OFW chiller foiled by jagged narrative
Truth is often stranger than fiction—and this is especially true for local films that bravely examine society’s most pressing and pertinent problems, among them issues involving overseas Filipino workers (OFWs), who now comprise more than 10 percent of our population.
Right off the bat, Alfonso “Borgy” Torre III’s zombie-aswang screen hybrid, “Resureksyon,” the young filmmaker’s follow-up to the splendid “Kabisera,” puts a sinister twist on the Filipino diaspora, but is compromised by the weight of its ambition.
As it chronicles the strange events that transpire when the remains of OFW Mara (Isabelle Daza) are brought home in a casket, the movie’s confounding tale follows a jagged narrative trajectory that spends far too long just filling time—and borrowing disparate storytelling concepts that confuse more than they clarify.
Caught in this cautionary tale’s discordant muddle and emotional quagmire are Ailah Zaldariagga (Jasmine Curtis Smith), her gay uncle Baby (John Lapus), Mara’s young son (Raikko Mateo of “Honesto”) and policeman Javier (Paulo Avelino), who must stop the bloody carnage and havoc wrought by Mara and her coven of ravenous vampires!
The film is a timely parable about the long-term effects of migration—but, this supposedly urgent survival piece is fascinated with its own “bleak chic” more than in telling a coherent and “relatable” story—it trudges aimlessly from one scene to the next with not much chilling suspense and urgency.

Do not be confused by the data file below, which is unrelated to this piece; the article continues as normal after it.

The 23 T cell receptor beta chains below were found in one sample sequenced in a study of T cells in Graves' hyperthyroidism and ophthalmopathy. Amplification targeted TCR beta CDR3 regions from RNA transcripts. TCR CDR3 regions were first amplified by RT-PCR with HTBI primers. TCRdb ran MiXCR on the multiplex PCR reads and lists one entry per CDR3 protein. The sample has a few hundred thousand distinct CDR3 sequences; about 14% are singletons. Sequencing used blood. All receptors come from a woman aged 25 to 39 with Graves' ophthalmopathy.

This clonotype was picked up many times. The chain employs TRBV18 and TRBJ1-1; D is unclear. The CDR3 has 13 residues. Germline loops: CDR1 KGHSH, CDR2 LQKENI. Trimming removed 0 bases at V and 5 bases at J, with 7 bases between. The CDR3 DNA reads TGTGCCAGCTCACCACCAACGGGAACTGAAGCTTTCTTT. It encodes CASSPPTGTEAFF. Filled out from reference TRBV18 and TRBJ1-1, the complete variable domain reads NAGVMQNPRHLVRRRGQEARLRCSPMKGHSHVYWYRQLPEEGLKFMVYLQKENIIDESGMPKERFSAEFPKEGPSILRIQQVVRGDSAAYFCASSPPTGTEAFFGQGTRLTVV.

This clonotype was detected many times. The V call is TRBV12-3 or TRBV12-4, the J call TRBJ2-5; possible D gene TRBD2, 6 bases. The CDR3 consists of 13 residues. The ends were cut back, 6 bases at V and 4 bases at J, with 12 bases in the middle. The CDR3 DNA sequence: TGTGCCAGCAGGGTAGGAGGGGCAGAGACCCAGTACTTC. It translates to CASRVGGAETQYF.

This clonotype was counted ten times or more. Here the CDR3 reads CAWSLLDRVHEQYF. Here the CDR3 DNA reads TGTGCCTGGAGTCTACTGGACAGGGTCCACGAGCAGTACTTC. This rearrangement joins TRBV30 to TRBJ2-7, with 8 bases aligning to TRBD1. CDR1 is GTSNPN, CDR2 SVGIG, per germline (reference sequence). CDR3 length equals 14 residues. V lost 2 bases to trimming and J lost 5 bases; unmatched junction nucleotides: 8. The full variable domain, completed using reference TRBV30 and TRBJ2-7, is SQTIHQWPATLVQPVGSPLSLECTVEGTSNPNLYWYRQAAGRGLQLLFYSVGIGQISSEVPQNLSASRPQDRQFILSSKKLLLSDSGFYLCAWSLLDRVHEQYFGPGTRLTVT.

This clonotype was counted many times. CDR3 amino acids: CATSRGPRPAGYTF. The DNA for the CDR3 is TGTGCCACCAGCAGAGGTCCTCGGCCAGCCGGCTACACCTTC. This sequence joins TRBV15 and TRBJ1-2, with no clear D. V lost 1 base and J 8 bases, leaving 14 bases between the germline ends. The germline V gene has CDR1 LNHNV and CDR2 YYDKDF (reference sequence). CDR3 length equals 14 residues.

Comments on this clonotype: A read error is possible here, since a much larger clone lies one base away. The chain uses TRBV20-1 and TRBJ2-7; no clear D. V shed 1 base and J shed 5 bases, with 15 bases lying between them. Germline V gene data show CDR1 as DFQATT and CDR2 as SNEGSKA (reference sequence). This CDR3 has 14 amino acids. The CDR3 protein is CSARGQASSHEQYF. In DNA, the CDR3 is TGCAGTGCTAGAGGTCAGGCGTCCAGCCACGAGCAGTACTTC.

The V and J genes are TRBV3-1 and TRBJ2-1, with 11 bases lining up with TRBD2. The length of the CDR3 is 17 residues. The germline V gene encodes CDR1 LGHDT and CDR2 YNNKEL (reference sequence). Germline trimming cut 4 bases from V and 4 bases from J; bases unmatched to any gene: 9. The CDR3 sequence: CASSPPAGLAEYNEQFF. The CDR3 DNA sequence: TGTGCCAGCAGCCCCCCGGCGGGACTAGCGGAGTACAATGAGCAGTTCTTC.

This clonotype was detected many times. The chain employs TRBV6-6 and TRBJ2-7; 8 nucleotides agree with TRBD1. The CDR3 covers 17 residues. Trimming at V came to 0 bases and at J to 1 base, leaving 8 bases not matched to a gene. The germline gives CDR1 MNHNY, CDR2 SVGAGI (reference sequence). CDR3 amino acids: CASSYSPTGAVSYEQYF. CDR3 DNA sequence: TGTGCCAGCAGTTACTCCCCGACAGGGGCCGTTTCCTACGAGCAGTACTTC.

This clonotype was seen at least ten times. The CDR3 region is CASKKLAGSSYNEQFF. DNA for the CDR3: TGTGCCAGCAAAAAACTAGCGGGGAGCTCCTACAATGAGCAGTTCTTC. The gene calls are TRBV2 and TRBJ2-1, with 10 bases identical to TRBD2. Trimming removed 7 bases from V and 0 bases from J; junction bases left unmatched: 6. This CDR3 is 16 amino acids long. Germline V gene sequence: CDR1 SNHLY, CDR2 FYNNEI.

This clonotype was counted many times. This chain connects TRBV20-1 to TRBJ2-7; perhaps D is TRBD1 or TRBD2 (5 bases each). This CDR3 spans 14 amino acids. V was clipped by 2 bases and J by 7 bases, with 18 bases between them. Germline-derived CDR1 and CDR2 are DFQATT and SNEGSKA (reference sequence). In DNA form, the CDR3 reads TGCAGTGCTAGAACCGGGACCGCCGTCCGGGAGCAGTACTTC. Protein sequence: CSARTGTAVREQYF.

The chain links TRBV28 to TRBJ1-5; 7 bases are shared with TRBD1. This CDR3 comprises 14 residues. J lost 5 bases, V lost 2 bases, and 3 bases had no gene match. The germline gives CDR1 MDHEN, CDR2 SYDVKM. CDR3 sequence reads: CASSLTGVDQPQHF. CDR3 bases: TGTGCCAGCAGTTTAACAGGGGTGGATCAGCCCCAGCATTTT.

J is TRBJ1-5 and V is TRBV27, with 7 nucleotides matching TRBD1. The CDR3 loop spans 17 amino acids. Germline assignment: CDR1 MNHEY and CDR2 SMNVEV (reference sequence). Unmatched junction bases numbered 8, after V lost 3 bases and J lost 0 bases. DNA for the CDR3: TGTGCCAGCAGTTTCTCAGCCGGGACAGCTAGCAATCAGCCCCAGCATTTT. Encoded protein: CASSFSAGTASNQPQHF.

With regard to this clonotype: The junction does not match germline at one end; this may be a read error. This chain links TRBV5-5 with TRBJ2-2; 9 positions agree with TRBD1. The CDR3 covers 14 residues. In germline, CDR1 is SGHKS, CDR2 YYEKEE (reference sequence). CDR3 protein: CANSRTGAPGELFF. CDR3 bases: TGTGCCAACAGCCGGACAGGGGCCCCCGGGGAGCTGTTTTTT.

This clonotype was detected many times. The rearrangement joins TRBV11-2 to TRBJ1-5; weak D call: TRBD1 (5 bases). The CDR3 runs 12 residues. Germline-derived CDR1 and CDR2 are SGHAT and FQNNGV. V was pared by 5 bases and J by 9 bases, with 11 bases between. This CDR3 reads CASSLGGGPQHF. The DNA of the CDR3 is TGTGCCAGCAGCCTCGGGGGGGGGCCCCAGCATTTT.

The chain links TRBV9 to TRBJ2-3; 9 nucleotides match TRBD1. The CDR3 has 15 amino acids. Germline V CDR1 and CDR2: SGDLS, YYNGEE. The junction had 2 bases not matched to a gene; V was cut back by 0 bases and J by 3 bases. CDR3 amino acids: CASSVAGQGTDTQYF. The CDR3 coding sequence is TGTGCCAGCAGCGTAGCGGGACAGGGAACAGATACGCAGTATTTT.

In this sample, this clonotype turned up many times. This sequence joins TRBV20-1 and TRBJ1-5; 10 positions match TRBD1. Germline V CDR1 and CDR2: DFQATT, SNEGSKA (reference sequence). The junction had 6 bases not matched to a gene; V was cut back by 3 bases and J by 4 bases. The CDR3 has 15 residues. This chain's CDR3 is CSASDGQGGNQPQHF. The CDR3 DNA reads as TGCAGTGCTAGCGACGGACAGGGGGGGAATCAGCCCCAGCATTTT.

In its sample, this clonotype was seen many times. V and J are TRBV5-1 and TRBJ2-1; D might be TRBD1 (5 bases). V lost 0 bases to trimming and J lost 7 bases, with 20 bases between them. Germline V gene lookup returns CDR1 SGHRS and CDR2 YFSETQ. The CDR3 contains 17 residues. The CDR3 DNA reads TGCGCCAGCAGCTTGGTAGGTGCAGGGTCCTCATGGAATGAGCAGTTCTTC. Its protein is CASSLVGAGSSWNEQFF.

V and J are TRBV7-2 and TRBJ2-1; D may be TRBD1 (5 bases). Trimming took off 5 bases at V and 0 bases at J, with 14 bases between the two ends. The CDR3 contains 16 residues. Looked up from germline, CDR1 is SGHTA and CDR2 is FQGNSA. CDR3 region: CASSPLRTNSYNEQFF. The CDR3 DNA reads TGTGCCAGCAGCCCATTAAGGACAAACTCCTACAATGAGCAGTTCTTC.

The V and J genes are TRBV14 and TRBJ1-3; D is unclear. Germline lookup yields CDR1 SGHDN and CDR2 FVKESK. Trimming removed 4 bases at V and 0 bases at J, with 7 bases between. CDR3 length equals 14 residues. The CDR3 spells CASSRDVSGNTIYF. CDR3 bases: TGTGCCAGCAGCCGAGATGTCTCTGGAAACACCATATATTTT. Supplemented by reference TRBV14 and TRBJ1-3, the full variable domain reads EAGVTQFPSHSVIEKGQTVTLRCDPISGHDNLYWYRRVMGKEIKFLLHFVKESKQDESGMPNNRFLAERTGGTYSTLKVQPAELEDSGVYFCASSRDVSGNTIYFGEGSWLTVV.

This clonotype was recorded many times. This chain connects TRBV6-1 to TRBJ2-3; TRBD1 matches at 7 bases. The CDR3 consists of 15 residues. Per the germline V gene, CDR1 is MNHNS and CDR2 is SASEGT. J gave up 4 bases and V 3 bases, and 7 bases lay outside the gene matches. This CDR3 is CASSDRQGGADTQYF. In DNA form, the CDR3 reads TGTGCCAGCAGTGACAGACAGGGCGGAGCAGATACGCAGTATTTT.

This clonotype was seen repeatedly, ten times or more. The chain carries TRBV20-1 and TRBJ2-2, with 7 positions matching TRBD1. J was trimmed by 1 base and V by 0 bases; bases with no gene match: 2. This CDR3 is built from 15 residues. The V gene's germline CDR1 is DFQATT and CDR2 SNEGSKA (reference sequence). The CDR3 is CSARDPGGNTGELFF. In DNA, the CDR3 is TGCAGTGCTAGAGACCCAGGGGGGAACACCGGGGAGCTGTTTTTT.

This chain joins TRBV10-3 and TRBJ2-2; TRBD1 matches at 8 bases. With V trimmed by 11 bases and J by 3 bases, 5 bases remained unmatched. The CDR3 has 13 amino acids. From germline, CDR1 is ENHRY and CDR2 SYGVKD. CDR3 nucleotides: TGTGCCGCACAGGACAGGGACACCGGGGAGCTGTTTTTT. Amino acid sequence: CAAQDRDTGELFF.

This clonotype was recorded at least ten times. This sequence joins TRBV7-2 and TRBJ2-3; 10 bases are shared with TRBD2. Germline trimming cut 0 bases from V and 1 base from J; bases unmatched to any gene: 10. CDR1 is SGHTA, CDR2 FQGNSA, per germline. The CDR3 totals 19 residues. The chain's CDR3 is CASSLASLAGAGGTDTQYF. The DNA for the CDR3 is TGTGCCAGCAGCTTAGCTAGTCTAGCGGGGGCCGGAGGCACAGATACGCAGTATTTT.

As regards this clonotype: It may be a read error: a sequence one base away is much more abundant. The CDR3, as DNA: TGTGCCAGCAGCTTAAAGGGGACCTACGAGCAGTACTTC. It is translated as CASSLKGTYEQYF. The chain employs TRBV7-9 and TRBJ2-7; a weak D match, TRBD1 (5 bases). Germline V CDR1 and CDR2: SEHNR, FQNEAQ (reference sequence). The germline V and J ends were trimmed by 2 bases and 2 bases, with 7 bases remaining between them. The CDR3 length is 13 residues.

Moreover, it’s hard to invest in characters that are either too unhinged (Gee Canlas, hamming it up like there’s no tomorrow) or too flimsily developed—especially because most of its scenes are too dark to see—which is ironic, because film is a visual medium. In one telling sequence, Lapus makes a spot-on observation: “Ang dilim naman dito—parang kweba!” —Our take, exactly.
Avelino isn’t required to do much—most of the time, he just looks concerned or disturbed, like the audience watching the film.
The production does have a few plus points: As the town mayor constantly dreading the thought of getting eaten by his “undead” wife, Niño Muhlach, while occasionally too loud, provides a refreshing diversion from all of the screaming and sprinting, as well as some leavening moments of winking humor.
Jasmine is also weighed down by the movie’s lack of coherence, but she manages to bring a tragic allure to her “compromised” but sufficiently proficient characterization.
In striking contrast, the movie fails to animate its script—and the rest of its cast—as it succumbs to the overwrought excesses of the horror genre.
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